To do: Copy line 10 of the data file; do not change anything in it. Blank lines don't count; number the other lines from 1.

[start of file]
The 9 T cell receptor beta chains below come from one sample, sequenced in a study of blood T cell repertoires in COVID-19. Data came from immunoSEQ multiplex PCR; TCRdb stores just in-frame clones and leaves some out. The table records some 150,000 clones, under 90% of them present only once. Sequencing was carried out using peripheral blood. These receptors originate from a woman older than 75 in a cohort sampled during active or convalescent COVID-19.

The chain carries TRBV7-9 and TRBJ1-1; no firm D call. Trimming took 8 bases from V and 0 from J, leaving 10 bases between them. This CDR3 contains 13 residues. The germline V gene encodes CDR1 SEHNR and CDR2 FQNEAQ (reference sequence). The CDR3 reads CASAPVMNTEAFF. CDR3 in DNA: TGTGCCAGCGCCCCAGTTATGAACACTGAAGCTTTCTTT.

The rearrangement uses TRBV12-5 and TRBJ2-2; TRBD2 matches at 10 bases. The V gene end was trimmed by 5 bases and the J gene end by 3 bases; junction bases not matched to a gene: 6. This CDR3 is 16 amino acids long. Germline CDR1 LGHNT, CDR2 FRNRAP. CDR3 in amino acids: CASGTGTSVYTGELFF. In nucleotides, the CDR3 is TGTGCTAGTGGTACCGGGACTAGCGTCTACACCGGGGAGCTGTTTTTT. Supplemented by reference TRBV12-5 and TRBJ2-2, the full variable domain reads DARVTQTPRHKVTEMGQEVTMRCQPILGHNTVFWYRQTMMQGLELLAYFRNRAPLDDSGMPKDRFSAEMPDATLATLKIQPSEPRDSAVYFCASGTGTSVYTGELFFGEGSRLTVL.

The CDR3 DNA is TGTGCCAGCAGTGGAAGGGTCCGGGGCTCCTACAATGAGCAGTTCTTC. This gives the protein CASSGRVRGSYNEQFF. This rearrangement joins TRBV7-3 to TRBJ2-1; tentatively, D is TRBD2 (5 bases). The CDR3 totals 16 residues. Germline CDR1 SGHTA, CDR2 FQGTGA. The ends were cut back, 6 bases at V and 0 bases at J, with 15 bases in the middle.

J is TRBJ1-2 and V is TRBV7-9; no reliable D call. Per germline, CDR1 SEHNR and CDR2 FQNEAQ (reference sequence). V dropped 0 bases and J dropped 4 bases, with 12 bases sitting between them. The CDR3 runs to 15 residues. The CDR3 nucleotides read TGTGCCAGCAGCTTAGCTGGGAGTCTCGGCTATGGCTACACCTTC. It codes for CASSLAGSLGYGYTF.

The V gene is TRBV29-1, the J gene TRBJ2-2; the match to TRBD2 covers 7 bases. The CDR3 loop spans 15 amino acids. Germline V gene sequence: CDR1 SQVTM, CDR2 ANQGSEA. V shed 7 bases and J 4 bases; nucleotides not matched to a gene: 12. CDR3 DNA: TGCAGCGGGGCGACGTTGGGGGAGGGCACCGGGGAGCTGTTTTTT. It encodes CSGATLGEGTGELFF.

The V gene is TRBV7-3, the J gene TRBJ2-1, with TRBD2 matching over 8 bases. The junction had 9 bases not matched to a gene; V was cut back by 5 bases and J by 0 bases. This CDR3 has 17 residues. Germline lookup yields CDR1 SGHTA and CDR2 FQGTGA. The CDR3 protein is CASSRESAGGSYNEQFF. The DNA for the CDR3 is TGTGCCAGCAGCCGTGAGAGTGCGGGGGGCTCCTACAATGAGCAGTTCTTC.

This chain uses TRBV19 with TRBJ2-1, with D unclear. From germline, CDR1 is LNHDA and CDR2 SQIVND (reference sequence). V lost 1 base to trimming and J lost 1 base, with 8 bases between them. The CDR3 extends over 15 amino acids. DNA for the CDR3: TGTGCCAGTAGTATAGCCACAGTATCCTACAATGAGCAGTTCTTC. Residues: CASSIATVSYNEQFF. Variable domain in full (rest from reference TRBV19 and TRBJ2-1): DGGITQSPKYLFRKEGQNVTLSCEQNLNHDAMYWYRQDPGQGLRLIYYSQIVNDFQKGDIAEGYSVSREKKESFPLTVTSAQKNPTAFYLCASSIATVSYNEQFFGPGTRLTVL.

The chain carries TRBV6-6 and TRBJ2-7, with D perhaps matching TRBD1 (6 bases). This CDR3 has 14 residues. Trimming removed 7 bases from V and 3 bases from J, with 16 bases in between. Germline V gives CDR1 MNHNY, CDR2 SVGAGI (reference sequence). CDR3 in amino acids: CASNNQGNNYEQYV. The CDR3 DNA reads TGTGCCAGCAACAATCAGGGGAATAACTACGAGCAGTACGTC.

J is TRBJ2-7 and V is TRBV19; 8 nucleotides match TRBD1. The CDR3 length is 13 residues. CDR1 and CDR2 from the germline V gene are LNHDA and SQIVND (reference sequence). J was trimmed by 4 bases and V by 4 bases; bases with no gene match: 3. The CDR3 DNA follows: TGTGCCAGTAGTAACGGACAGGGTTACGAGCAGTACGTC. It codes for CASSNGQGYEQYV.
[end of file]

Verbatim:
J is TRBJ2-7 and V is TRBV19; 8 nucleotides match TRBD1. The CDR3 length is 13 residues. CDR1 and CDR2 from the germline V gene are LNHDA and SQIVND (reference sequence). J was trimmed by 4 bases and V by 4 bases; bases with no gene match: 3. The CDR3 DNA follows: TGTGCCAGTAGTAACGGACAGGGTTACGAGCAGTACGTC. It codes for CASSNGQGYEQYV.